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I've got some simple XML-handling code that's supposed to locate a child node of a passed in node based on an attribute value:

function GetNodeByAttributeValue(
  const AParentNode: IXMLNode;
  const AttributeName: string; AttributeValue: Variant): IXMLNode;
var
  i: integer;
  value: Variant;
begin
  result := nil;
  if (not Assigned(AParentNode)) or (AttributeName = '') then
    exit;
  for i := 0 to AParentNode.ChildrenCount-1 do
  begin
    result := AParentNode.Children[i];
    value := result.GetAttributeValue(AttributeName, UnAssigned);
    if not VarIsEmpty(value) then
      exit;
  end;
  result := nil;
end;

Pretty straightforward, right? But when I try to run this, under certain circumstances it crashes with an Access Violation. Here's what's going on:

The IXML* implementation is provided by the RemObjects SDK Library. result.GetAttributeValue calls uROMSXMLImpl.TROMSXMLNode.GetAttributeValue, which calls TROMSXMLNode.GetAttributeByName, which says

  node := fNode.attributes.getNamedItem(anAttributeName);

And this crashes because fNode.attributes returns nil. As I understand it, that shouldn't ever happen.

The strange thing is, going back to the for loop in the original function, AParentNode.ChildrenCount returns 3. But the node in the original XML document only has one child node. It matches the criteria I'm looking for.

<ParentNode>
  <namespace:ChildNode name="right-name">

But AParentNode.ChildrenCount returns 3. I open them in the debugger and get this:

AParentNode.Children[0].name: '#text'
AParentNode.Children[1].name: 'namespace:ChildNode'
AParentNode.Children[2].name: '#text'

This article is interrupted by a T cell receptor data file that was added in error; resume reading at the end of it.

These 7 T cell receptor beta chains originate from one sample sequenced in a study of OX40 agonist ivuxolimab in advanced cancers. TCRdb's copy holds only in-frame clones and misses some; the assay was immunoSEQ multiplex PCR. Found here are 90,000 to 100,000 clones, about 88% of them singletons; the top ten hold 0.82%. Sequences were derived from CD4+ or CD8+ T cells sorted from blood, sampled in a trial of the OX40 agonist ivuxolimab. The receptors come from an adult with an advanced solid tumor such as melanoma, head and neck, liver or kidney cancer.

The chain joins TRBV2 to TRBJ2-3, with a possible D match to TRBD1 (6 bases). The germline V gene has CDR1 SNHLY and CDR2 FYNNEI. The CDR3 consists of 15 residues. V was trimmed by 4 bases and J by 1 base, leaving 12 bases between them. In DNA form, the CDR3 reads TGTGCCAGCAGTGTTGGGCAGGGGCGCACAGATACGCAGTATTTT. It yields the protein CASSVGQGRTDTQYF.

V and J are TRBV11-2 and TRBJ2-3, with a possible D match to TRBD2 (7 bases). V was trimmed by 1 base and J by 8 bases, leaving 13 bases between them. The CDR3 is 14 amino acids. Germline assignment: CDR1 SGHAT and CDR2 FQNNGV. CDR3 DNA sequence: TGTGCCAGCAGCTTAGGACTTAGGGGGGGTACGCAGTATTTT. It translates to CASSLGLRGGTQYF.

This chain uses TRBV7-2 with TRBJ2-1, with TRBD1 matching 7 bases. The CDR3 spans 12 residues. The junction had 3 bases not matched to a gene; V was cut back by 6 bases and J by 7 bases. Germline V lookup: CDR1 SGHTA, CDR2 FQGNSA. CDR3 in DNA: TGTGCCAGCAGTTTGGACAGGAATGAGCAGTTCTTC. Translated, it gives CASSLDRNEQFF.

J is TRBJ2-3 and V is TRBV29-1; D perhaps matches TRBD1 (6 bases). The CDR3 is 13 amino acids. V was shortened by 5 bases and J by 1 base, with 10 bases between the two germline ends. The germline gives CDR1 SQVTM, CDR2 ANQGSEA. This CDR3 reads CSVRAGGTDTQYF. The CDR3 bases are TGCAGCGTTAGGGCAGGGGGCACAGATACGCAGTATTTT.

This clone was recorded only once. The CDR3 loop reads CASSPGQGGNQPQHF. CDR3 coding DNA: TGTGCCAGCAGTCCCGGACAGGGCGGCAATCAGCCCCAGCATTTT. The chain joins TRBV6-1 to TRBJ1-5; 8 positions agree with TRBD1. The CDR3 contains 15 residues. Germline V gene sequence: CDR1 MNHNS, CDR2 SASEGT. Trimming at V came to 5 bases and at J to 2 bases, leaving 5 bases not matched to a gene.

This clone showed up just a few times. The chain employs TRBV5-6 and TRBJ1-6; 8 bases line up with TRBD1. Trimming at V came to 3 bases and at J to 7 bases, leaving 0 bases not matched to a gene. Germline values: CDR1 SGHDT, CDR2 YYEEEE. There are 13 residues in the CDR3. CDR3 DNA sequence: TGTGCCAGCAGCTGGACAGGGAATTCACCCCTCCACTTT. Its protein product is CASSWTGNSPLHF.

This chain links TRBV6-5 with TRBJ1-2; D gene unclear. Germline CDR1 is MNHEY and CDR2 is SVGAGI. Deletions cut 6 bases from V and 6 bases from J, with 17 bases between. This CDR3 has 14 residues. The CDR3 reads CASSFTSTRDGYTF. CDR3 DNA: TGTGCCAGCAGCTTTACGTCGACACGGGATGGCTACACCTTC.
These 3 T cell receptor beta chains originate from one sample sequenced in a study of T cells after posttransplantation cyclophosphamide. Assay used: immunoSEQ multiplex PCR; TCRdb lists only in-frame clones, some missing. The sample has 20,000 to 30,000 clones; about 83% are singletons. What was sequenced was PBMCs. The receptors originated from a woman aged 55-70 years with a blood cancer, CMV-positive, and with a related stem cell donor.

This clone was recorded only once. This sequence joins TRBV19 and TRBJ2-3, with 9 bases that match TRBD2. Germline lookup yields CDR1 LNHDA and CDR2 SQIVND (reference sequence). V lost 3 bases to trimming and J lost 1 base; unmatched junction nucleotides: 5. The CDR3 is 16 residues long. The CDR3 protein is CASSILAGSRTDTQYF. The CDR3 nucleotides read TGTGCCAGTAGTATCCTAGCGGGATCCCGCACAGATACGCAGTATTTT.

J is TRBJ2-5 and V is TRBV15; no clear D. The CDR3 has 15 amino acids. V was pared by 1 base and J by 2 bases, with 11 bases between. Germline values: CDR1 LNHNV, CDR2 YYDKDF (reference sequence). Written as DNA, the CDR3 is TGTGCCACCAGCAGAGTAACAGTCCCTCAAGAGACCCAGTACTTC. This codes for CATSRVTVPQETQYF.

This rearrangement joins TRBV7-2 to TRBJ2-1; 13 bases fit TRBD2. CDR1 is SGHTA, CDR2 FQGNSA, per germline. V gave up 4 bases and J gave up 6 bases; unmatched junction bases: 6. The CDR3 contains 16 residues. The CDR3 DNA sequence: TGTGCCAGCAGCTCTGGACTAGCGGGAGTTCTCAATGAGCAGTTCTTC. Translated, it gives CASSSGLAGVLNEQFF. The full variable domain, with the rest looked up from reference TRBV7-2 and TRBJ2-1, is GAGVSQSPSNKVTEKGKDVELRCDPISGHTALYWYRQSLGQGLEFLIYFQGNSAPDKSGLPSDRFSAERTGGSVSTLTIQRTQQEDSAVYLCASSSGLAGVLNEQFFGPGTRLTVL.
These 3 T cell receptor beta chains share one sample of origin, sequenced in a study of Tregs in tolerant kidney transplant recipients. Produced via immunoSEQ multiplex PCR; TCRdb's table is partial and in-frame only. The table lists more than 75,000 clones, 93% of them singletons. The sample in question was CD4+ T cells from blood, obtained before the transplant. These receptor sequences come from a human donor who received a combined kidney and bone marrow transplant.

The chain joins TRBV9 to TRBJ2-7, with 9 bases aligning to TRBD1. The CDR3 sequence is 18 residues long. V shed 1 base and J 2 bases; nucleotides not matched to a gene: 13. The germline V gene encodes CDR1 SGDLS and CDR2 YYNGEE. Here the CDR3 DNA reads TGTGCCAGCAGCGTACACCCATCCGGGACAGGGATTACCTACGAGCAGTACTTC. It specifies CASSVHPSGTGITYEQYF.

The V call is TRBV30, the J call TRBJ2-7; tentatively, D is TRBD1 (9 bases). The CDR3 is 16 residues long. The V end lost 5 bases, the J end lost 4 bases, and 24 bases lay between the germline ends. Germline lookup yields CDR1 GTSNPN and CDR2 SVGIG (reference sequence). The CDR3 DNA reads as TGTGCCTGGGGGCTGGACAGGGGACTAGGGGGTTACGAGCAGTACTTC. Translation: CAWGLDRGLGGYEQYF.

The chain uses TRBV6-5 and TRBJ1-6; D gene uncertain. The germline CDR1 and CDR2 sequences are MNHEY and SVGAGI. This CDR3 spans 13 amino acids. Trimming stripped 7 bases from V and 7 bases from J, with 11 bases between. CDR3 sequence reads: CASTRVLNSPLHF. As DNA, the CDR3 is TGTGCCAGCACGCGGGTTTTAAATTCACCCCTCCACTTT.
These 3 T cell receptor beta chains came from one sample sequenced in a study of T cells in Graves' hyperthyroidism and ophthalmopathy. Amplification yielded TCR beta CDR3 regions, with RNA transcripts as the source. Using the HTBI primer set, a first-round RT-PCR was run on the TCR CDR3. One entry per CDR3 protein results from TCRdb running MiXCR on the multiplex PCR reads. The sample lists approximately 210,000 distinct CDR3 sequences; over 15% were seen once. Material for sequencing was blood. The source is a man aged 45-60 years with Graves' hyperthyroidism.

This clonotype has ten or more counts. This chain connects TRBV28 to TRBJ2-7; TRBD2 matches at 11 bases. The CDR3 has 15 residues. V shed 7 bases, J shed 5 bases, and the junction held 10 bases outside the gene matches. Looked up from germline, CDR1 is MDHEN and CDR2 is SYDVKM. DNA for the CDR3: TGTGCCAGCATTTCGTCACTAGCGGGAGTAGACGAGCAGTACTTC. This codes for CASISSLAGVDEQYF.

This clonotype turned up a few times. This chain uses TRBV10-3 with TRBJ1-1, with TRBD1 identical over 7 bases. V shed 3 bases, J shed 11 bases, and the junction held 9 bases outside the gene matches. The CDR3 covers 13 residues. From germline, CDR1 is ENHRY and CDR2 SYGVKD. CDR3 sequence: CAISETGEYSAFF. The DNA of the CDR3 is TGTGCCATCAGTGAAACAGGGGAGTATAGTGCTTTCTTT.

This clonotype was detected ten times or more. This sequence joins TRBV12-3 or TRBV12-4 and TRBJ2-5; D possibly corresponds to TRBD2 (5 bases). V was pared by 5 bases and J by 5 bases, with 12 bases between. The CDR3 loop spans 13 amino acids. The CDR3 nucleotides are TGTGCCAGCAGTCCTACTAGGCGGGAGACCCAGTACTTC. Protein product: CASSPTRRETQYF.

What in the world are these "#text" nodes? They're not in the XML document and I didn't write any code to insert them. Why are they there, and why are they buggy, and is there anything I can do to keep them from screwing up my attribute search?

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3 Answers 3

up vote 6 down vote accepted

The text nodes are the whitespace being returned by the parser.
i.e. the indentation before <namespace:ChildNode name="right-name">

These whitespace elements are seen as children of <ParentNode>

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You have two choices. You can set an option in parser to strip whitespace (disable option to preserve whitespace) - or better you can check if node you're examining for attributes is actually an element, because only elements can have attributes. This is better also because if XML have processing instruction like this: <?some wired stuff?>, then even striping whitespaces doesn't help, because looking for attributes in processing instruction also gives AV in this parser. So I added to your code condition for NodeType here:

function GetNodeByAttributeValue(
  const AParentNode: IXMLNode;
  const AttributeName: string; AttributeValue: Variant): IXMLNode;
var
  i: integer;
  value: Variant;
begin
  result := nil;
  if (not Assigned(AParentNode)) or (AttributeName = '') then
    exit;
  for i := 0 to AParentNode.ChildrenCount-1 do
  begin
    result := AParentNode.Children[i];
    if result.NodeType = ntElement then
    begin
      value := Result.GetAttributeValue(AttributeName, UnAssigned);
      if not VarIsEmpty(value) and (value = AttributeValue) then
        exit;
    end;
  end;
  result := nil;
end;

Filtering you're doing can also be done easily in XSLT and/or XPath but I don't know if this parser supports XPath and don't know if XSLT would be actually handy for you.

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The #text nodes are the bits of whitespace before and after <namespace:ChildNode>. Since #text nodes are just bits of text, they have no attributes. If you want to get rid of those nodes, try using xsl:strip-space in an XSL transform, or just check whether the node is comprised entirely of whitespace.

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